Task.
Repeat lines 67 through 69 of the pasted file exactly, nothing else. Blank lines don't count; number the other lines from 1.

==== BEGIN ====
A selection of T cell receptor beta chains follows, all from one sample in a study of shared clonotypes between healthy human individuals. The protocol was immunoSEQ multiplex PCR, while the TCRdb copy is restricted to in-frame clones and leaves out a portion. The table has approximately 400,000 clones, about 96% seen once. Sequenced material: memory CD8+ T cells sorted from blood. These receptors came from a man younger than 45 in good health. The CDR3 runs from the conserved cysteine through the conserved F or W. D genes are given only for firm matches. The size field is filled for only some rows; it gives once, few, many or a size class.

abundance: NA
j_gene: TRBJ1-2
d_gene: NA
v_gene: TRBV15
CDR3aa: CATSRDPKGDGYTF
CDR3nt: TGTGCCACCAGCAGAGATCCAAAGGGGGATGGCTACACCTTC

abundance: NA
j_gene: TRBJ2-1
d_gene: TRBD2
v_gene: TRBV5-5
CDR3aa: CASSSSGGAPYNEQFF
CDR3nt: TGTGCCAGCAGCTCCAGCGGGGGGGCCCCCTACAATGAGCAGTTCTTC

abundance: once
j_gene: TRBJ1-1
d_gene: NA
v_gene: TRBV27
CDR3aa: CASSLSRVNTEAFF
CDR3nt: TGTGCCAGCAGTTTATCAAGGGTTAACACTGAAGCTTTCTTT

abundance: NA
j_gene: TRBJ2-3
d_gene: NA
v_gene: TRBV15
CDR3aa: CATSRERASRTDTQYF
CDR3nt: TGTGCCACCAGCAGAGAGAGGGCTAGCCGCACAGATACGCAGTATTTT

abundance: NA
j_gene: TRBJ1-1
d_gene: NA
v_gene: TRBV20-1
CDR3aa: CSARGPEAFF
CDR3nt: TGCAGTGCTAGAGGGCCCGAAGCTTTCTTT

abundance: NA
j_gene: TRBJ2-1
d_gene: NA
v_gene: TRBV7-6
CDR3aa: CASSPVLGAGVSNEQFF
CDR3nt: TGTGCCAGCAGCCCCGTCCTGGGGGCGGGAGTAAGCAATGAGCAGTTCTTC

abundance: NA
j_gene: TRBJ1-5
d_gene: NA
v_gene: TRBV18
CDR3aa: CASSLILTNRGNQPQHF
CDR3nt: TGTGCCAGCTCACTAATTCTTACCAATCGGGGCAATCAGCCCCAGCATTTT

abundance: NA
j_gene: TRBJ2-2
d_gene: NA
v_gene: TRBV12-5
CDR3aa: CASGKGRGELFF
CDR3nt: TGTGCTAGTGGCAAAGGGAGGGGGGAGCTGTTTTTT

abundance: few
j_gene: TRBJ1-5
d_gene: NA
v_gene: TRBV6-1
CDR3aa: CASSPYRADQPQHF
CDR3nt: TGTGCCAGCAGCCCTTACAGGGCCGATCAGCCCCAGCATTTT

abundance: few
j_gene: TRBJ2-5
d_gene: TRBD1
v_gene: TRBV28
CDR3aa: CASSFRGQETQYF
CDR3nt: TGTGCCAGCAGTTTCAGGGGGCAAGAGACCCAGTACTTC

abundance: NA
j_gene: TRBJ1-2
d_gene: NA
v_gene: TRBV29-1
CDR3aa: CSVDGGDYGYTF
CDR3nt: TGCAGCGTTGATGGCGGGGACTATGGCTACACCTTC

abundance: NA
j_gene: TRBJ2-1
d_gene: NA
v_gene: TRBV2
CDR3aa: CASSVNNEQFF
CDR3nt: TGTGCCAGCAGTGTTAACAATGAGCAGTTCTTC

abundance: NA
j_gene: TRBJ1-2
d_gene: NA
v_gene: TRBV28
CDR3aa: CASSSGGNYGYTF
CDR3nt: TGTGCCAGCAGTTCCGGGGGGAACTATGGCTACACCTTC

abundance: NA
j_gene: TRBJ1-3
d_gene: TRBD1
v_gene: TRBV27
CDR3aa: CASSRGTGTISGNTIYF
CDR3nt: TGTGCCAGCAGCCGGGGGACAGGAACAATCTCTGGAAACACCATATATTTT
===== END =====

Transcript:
CDR3nt: TGCAGCGTTGATGGCGGGGACTATGGCTACACCTTC

abundance: NA
j_gene: TRBJ2-1